"Where on Baker Street was 221B located?"
"How do you put the sixty cases in correct chronological order?"
"What part of the body Watson got penetrated by an Afghan bullet?"
Once upon a time, those were the big Sherlockian questions. But that was in a different age, and now in 2016, our biggest question to puzzle out is this:
"How do we relate to each other as Sherlockians?"
It used to be a no-brainer. You like those sixty stories. I like those sixty stories. We talk about those sixty stories. No conflict there. Times have changed.
Sherlockiana isn't a magical island, isolated from the rest of humanity. With the rise of mindset factions supported by their network of choice (Fox News, Comedy Central, etc.), political groups to whom the word "compromise" doesn't exist, and our newfound ability to screen our social networks to only those people we find agreeable to our own opinions . . , well, we're changing as people, Sherlockians or not. As open-minded and accepting as one might like to consider one's self, these days there are definitely some Sherlockians out there whose point of view one doesn't completely understand. And whose point of view it actually takes effort to understand.
Having said all of that, I found myself especially intrigued with an essay by Leah Guinn called "On Friendship and Possibilities" posted on I Hear of Sherlock Everywhere. I've read it several times already, and it's both brave and thoughtful. There are a few lines in it that, while surely inspired by one aspect of Sherlockiana, have surely applied to other aspect of Sherlockiana in my life.
Leah was listing to a podcast about the time twenty-five years back when the Baker Street Irregulars of New York finally let women come to their dinner as full members, and she puts her reaction very well: "It struck me that, any time we dismiss others for not being quite what we think they should be, we not only deny them a chance to become far more, we miss out on all the good they have to offer."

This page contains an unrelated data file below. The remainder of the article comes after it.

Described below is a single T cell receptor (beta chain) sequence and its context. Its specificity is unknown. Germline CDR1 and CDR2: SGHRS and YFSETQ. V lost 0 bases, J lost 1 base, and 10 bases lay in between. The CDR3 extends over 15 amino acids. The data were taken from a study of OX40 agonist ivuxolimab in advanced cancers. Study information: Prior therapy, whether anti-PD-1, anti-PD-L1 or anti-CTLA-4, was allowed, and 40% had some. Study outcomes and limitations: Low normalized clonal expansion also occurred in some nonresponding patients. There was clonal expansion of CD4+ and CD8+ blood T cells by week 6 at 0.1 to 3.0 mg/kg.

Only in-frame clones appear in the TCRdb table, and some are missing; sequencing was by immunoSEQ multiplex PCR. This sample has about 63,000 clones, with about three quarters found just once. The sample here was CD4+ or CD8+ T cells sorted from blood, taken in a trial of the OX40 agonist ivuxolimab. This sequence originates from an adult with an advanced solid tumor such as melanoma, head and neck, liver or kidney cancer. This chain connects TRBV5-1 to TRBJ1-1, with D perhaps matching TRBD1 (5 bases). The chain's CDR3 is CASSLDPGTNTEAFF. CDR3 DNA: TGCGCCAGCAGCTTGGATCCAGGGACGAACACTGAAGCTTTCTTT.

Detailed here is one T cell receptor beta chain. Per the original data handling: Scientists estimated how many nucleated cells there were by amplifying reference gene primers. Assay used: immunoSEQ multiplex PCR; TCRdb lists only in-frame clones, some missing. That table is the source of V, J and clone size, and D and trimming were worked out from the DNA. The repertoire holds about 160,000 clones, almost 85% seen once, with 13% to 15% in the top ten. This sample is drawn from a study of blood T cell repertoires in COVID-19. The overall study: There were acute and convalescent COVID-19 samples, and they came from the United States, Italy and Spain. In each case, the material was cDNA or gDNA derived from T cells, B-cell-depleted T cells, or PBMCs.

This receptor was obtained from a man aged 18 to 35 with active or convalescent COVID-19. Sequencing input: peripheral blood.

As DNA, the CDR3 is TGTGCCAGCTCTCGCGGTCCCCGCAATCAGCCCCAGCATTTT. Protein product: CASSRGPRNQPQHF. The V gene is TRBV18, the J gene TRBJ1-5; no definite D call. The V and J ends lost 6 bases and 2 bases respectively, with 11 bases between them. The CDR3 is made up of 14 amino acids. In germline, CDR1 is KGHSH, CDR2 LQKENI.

Her statement touched me very directly, because just as the B.S.I. leadership was dismissive of the opposite sex when I first encountered the group, I was also dismissive of them . . . for not being what I expected them to be. At my first B.S.I. dinner, I encountered a raging alcoholic, a petty thief, an entitled old grump, a guest who had no interest in Holmes whatsoever, and some fellows overly proud of being able to invade a ladies room when the time came to relieve themselves. Dismissiveness flows all directions. And we're so much better at it these days than we were back then.
One of the great challenges of our time, that you see in Sherlockiana and elsewhere, is that as we move toward true equality for all genders, cultures, and any other way you want to categorize people, it isn't just that we're allowing them equality in the culture of yesteryear created by European males. We're allowing all of those folks equal shares in creating the culture itself. What's popular isn't determined entirely by that same-old, same-old demographic, and with so many gatekeepers gone, we're seeing points of view we never knew existed coming out of their various closets. And many times, the first reaction you see to those new points of view are attempts to dismiss them. To say they don't matter. To say they don't belong in the club, even now.
And, oh, those haters. Not trolls. Haters. Those people we dismiss under that name because they have a negative reaction to our work or something we like. Slap a "hater" tag on them and we don't have to think about them any more. Dis-missed. Even "haters" have a personal journey that led them to that point different from you own. Maybe their sciatica was acting up when they first saw Downey Jr. as Sherlock Holmes. Maybe their head was plugged up from a bad flight to that grand Sherlockian event. Maybe . . . well, maybe a lot of things. People have lives.
Were they in our local club, where we'd see them each month and become familiar with their quirks and good points, the same Sherlockian we'd tag as a hater on the internet would just be the local color. One of those people we come to appreciate despite a certain cat-box odor clinging to their suit or some weird uses of a dinner fork. Things you would dismiss somebody for if you weren't forced to deal with them on a regular basis.
But don't just let me keep rambling on, go to I Hear of Sherlock Everywhere and read Leah Guinn's essay if you haven't already. She makes her points much better than I, and we need such thoughts now and then as we move Sherlockiana forward into a future none of us can foresee.
Such possibilities . . . .